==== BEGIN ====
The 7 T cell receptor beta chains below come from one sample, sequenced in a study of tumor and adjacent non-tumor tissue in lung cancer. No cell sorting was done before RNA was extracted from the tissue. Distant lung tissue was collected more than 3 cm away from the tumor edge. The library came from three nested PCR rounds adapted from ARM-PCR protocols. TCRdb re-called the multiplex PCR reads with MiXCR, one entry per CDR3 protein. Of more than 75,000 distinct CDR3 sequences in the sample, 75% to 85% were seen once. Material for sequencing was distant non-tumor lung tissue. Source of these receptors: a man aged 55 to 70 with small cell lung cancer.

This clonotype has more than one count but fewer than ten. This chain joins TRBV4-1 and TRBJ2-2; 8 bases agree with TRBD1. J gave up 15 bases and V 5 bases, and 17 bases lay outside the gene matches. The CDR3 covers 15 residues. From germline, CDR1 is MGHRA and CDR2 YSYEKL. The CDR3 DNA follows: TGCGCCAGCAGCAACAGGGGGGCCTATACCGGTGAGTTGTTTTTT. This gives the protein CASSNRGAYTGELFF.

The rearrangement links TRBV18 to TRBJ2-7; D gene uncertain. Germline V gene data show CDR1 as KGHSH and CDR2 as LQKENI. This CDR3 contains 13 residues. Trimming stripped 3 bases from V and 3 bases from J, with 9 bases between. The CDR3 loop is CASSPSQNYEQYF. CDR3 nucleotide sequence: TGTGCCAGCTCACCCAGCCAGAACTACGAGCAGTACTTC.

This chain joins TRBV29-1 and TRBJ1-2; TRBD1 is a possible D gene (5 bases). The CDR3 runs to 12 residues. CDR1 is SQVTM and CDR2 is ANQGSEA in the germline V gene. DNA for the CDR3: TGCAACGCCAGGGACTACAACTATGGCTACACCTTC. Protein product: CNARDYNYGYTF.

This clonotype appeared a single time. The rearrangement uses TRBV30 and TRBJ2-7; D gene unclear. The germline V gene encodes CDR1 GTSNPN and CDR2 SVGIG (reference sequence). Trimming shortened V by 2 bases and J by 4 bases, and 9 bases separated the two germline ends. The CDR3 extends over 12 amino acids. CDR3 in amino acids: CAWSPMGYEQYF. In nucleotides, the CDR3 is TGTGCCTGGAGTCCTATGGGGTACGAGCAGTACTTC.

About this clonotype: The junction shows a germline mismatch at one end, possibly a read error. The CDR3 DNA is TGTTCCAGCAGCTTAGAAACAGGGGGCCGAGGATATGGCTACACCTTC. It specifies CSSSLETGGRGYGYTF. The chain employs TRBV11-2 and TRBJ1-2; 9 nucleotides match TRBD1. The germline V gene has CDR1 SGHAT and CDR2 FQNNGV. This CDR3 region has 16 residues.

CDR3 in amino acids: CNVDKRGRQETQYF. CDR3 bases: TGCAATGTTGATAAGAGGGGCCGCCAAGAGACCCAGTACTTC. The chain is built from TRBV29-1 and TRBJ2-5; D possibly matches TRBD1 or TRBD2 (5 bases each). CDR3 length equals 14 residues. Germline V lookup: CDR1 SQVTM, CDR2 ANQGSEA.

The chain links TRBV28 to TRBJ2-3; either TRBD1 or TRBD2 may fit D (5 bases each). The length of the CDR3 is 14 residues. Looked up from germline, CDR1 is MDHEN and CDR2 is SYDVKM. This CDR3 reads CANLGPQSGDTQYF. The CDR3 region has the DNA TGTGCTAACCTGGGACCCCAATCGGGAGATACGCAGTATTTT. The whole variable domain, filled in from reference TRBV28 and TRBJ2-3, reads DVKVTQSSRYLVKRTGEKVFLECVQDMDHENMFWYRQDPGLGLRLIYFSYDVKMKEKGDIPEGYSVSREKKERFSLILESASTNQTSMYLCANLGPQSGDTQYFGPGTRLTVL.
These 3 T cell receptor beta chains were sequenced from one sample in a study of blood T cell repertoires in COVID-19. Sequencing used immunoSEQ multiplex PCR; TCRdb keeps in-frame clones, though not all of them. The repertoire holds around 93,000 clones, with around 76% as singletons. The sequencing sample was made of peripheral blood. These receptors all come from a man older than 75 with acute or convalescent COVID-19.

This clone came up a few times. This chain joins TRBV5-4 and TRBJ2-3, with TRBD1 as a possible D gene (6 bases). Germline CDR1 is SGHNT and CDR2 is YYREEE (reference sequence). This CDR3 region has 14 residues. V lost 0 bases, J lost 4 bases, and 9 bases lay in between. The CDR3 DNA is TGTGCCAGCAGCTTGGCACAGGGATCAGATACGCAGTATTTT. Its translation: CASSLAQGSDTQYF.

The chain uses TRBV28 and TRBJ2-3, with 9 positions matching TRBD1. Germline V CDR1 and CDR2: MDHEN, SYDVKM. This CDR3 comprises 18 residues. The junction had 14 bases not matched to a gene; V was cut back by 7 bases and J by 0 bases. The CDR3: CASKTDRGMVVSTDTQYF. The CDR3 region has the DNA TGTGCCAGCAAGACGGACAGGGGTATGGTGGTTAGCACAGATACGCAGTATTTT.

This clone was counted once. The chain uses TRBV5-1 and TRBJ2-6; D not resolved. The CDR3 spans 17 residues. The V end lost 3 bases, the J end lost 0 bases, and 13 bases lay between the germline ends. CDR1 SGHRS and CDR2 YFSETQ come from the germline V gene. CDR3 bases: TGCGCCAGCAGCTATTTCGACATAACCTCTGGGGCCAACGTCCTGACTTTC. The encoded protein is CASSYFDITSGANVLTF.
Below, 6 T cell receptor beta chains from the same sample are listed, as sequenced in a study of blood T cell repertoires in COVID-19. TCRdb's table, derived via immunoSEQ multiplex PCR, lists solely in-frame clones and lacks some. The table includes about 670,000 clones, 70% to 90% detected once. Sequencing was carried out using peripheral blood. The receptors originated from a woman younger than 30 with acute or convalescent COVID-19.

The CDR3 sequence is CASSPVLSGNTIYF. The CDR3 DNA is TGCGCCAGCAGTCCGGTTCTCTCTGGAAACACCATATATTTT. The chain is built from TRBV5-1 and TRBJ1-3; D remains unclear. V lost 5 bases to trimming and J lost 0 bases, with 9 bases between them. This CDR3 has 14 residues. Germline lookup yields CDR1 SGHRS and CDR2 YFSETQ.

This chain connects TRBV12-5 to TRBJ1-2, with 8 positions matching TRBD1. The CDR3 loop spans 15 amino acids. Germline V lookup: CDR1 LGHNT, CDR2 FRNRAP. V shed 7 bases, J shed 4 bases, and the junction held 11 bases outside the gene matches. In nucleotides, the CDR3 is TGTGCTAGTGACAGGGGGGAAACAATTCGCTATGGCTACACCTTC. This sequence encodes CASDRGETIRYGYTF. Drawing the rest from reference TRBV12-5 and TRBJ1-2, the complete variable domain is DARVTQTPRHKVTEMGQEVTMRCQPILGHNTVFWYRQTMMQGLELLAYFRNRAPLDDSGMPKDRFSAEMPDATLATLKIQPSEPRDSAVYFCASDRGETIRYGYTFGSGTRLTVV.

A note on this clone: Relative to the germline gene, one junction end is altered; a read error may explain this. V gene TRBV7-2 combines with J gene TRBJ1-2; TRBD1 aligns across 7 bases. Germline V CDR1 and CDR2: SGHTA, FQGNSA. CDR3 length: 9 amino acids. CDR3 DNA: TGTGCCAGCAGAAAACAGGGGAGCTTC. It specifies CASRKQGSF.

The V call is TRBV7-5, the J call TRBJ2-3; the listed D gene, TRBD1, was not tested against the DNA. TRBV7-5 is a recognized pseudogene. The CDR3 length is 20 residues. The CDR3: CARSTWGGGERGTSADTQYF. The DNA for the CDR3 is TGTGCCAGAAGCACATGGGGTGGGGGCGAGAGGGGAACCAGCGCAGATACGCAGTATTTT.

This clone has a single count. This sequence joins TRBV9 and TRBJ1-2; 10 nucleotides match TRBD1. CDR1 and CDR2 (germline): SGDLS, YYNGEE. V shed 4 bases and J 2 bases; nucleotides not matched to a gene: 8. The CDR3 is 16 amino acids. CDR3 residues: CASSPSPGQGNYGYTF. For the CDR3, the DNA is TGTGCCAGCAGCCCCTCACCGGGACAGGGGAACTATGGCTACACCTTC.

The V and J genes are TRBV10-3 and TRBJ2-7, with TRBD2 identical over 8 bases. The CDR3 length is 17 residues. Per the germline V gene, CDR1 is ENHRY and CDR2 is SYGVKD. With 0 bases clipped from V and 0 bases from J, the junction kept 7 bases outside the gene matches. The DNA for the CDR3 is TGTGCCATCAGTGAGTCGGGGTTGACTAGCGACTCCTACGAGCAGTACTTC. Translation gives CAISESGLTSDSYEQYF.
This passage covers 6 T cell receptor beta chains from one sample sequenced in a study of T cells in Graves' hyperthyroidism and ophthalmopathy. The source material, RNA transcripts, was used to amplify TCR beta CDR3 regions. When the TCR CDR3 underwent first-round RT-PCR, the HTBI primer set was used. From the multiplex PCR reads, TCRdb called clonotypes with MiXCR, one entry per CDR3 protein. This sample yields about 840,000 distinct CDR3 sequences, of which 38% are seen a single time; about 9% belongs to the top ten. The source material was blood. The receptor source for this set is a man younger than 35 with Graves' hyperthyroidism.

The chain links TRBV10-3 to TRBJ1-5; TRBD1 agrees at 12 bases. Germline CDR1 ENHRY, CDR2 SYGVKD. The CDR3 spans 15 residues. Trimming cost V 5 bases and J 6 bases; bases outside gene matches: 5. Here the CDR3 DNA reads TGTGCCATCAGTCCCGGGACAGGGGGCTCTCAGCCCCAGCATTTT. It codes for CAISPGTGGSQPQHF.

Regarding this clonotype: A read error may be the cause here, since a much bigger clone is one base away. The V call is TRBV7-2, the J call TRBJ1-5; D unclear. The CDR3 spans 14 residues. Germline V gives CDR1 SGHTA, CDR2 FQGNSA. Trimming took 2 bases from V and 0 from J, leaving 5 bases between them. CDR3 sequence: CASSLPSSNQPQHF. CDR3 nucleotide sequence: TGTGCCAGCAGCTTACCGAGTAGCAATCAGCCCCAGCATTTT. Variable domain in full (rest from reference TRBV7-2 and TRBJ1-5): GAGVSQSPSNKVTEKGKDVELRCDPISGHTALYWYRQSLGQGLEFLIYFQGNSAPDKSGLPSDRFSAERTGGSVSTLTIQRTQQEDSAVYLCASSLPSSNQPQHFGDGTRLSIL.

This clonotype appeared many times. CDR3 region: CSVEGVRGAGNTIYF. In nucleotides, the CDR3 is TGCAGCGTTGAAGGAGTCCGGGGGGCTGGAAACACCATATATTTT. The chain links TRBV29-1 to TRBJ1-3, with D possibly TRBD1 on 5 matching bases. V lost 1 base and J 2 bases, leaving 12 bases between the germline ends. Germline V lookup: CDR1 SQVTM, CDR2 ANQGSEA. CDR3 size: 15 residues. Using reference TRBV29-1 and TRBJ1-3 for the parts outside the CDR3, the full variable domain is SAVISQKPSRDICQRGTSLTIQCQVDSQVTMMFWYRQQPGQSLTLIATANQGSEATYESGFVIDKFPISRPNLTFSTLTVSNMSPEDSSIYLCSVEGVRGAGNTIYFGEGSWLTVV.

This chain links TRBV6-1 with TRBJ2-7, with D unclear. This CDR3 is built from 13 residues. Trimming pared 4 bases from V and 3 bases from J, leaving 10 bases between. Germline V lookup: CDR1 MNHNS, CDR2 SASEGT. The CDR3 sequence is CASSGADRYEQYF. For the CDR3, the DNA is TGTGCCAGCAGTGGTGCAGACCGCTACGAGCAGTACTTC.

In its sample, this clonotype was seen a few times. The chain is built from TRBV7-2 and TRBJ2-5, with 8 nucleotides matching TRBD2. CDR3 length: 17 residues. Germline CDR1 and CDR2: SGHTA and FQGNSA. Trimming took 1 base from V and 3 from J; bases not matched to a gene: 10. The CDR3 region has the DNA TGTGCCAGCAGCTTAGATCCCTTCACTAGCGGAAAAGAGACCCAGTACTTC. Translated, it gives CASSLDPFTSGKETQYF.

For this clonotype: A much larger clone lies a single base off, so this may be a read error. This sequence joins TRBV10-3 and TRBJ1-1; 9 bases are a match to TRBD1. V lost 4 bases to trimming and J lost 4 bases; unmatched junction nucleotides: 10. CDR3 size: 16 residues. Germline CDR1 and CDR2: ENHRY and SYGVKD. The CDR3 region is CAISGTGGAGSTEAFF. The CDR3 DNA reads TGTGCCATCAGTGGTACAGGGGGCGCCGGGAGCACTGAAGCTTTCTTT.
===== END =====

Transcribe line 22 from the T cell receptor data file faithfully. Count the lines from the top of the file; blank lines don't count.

Regarding this clonotype: A read error may be the cause here, since a much bigger clone is one base away. The V call is TRBV7-2, the J call TRBJ1-5; D unclear. The CDR3 spans 14 residues. Germline V gives CDR1 SGHTA, CDR2 FQGNSA. Trimming took 2 bases from V and 0 from J, leaving 5 bases between them. CDR3 sequence: CASSLPSSNQPQHF. CDR3 nucleotide sequence: TGTGCCAGCAGCTTACCGAGTAGCAATCAGCCCCAGCATTTT. Variable domain in full (rest from reference TRBV7-2 and TRBJ1-5): GAGVSQSPSNKVTEKGKDVELRCDPISGHTALYWYRQSLGQGLEFLIYFQGNSAPDKSGLPSDRFSAERTGGSVSTLTIQRTQQEDSAVYLCASSLPSSNQPQHFGDGTRLSIL.